My first TV news appearance: CNN interview, Easter 2011

This past Sunday (Easter 2011) was a pretty interesting day for me. I did my first-ever TV news appearance — I was interviewed live on CNN by Fredricka Whitfield about how mobile phone users are more vulnerable to e-mail phishing attempts. Here’s the video (sorry about the annoying preroll ads)…


CNN tech Writer Amy Gahran talks to CNN about… by BeyondPixBroadcast

And here’s the transcript.

Now that you’ve seen the finished product, here’s the backstory….

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Practical example of low-tech augmented reality: My phone’s camera

I was in Louisville, KY over the weekend, staying in an upper floor of the Galt House hotel, which offers an excellent view of the Ohio River.  In the wee hours last night, I awoke for a bit. I noticed that outside my window, I could see the bright blue lighted sign of a large office building. But my eyesight isn’t what it used to be. I could see the sign, but no matter how much I squinted I couldn’t make out the name declared by the sign.

This bugged me — and when stuff nags at my mind, even weird minor stuff, I have a hard time getting back to sleep. The hotel room was dark, and my eyeglasses were out of reach. I didn’t feel like getting out of bed. But my cell phone was within reach, on the bedside table. (It’s my main alarm clock.)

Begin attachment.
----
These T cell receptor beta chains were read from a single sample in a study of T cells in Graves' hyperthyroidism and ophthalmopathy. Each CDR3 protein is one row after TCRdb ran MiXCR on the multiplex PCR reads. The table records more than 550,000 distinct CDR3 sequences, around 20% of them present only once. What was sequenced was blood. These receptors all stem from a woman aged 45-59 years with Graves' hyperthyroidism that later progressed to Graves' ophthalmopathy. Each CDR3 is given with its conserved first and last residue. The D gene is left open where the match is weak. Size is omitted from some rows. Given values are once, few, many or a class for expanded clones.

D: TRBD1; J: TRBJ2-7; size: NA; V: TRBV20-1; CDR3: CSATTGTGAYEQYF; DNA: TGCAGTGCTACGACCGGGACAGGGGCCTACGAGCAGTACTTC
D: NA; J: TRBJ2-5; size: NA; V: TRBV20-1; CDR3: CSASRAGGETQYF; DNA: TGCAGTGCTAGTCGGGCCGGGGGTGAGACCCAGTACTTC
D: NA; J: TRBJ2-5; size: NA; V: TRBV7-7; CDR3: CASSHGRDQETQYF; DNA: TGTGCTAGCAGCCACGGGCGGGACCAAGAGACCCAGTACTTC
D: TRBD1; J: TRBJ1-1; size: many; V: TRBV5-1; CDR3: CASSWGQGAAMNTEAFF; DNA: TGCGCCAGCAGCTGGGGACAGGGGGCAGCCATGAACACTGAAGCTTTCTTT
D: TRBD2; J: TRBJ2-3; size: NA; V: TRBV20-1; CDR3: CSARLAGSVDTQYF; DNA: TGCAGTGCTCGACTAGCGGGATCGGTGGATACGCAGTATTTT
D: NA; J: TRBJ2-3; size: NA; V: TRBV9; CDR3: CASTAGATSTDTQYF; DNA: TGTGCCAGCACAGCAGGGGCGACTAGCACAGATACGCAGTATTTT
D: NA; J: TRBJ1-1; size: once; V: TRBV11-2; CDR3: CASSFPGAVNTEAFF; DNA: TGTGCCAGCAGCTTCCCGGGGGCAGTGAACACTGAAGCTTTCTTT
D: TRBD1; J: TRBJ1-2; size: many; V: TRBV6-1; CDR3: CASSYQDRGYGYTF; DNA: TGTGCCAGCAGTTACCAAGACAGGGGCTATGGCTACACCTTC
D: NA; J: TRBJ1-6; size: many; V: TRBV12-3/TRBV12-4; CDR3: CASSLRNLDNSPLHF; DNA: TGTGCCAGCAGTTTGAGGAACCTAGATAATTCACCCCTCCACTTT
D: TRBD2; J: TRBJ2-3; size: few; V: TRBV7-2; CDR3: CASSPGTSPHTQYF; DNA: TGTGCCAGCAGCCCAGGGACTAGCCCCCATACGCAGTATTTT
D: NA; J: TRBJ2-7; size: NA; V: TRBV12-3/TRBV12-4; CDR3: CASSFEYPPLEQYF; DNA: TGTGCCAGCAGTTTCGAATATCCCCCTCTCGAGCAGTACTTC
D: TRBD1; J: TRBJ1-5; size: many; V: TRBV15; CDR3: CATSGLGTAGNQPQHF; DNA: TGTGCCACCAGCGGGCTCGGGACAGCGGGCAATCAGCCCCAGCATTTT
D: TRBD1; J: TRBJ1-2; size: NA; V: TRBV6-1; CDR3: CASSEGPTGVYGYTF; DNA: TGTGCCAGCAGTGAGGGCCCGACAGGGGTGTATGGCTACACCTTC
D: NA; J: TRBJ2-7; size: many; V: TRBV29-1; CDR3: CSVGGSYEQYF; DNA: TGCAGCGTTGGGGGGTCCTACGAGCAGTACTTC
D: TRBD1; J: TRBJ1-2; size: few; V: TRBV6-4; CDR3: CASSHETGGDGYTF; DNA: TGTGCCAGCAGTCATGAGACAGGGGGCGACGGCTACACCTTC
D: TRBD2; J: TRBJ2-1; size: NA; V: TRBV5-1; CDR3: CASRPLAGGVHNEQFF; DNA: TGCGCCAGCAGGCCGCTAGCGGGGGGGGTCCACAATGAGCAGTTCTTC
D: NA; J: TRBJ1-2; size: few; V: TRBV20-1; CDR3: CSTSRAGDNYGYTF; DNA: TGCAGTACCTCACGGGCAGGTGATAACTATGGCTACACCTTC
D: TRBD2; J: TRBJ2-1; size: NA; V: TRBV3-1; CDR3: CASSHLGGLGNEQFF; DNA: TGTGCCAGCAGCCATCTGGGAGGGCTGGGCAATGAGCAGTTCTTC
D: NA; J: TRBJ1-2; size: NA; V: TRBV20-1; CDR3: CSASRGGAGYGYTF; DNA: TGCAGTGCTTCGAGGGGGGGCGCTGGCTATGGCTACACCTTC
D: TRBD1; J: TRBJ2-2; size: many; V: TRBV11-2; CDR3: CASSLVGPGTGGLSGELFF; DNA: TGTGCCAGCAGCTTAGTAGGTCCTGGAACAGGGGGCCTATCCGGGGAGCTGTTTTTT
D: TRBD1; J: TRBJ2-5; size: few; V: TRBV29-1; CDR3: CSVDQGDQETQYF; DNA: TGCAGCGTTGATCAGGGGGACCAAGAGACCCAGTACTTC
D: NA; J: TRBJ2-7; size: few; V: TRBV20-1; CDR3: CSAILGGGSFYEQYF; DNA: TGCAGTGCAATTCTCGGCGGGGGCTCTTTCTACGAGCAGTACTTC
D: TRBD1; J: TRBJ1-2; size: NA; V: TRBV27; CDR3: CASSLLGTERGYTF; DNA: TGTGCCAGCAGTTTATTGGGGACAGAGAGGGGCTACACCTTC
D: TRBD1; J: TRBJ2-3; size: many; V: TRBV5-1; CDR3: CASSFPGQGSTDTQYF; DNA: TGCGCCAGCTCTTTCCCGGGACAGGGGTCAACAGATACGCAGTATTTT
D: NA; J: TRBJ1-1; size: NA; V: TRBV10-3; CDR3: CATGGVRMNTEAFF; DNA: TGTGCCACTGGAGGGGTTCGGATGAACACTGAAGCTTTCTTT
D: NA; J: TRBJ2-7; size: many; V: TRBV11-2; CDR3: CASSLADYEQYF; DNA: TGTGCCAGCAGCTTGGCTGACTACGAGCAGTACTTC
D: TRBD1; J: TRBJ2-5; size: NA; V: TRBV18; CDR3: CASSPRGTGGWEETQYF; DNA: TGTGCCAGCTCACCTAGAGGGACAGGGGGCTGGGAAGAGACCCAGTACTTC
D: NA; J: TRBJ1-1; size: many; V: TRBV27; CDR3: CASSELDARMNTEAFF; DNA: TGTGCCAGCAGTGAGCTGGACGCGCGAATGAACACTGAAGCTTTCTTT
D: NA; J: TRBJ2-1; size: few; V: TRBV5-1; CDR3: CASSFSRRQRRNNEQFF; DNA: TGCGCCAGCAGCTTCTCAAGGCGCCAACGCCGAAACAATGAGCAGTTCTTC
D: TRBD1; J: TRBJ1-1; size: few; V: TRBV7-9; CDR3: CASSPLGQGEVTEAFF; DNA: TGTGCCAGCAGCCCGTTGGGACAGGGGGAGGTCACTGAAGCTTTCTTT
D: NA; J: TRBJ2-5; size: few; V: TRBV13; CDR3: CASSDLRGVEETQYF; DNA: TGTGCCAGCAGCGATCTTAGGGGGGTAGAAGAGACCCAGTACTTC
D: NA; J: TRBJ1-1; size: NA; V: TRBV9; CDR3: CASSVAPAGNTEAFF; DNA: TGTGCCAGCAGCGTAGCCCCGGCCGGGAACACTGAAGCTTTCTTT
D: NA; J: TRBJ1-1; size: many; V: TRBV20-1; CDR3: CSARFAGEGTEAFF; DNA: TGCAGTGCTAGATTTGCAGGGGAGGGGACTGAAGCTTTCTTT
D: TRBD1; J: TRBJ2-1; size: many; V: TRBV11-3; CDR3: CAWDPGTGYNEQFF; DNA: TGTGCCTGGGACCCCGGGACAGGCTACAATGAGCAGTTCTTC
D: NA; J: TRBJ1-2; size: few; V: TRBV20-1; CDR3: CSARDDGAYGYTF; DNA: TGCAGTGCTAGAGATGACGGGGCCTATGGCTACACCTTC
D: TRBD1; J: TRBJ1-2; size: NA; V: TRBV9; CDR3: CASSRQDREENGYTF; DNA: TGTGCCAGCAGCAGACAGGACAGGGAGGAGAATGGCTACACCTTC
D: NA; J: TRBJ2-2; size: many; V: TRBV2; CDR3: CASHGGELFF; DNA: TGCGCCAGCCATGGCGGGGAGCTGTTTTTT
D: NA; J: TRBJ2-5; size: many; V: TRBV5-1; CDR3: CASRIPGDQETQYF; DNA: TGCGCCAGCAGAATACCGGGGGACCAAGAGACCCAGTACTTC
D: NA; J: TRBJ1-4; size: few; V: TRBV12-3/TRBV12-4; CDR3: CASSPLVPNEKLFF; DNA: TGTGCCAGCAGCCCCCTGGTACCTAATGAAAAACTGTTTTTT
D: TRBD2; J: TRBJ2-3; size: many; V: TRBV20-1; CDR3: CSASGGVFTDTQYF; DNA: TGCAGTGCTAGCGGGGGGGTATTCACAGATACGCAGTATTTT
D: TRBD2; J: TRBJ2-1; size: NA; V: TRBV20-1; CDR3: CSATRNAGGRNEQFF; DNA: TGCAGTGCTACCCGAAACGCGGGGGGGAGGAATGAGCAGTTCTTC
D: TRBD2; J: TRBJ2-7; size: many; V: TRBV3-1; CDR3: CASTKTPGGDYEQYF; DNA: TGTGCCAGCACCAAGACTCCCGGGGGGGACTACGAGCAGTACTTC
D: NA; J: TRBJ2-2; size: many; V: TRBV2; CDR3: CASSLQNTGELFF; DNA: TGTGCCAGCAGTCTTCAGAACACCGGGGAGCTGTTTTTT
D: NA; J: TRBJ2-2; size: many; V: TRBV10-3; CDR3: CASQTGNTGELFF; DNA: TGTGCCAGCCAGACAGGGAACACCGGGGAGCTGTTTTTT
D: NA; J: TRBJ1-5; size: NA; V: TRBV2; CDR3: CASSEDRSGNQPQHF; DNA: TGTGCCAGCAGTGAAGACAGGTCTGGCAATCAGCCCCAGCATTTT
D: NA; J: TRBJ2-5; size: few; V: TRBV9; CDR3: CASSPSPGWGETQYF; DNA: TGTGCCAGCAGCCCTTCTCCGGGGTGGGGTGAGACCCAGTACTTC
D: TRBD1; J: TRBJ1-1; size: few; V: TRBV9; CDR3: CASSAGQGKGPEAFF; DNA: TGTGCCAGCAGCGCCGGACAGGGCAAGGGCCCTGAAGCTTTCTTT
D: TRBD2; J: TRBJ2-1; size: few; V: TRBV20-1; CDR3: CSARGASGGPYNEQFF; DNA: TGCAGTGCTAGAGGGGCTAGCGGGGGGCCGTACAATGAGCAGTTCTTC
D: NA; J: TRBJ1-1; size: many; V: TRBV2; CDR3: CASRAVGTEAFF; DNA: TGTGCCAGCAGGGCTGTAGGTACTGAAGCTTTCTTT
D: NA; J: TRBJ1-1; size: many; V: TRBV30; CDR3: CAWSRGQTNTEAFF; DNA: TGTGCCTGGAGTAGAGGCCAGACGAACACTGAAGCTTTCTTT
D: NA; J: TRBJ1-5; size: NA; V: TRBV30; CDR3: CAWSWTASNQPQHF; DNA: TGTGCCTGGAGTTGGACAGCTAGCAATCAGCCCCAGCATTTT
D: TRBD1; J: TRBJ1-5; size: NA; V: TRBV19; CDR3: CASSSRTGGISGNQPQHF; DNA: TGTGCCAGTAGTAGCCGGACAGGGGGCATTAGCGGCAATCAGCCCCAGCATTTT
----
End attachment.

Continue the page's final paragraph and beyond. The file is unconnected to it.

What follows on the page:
So I grabbed my phone and snapped a quick photo of the building with the blue sign. Then, looking at the phone on my phone’s screen, I could easily read: Central Bank.

sign on top of their downtown Louisville, KY building.

This satisfied my nagging curiosity, kind of like scratching an itch. I was soon back to sleep.

It occurs to me that this is a potentially significant use of augmented reality enabled by mobile devices — and the only “app” I needed was the software controlling my phone’s camera!

Most AR apps I’ve seen are kinda gimmicky or not very compelling. For instance, seeing local coupon offers overlaid on a camera app (which Junaio does), or local tweets similarly overlaid, hasn’t really thrilled me.

But being able to compensate for poor vision or a lack of information about what things are? That’s useful.

Now if only someone could do a similar service for audio that would automatically filter out noise in a train or bus station to tell you what the hell those announcers are really saying…

Massive Twitter research project yields insights on influence

My latest CNN post is actually not about mobile, for a change. It’s about the findings from a huge Twitter analysis done by an international research team.

See: How to gain influence on Twitter? Focus

Get this: They got Twitter to release to them a dataset of tweets from nearly 55 million accounts that were in use as of August 2009. That’s nearly 1.7 billion tweets, interconnected by almost 1.9 billion “social links” — which I think means @replies or retweets.

From this, they figured out some things about how influence works on Twitter. Basically, if you’re not already a celebrity or a major news organization or aggregator, then the key to gaining influence through Twitter is to focus on one or a couple of topics.

Also, the report has a good discussion of why popularity does not necessarily equal influence, especially on Twitter.

The research team is releasing its anonymized dataset. I bet other people will have a lot of fun running other analyses of this dataset.

Free Kindles, local mobile news, and pissed off fanboys: My recent CNN.com Tech mobile stories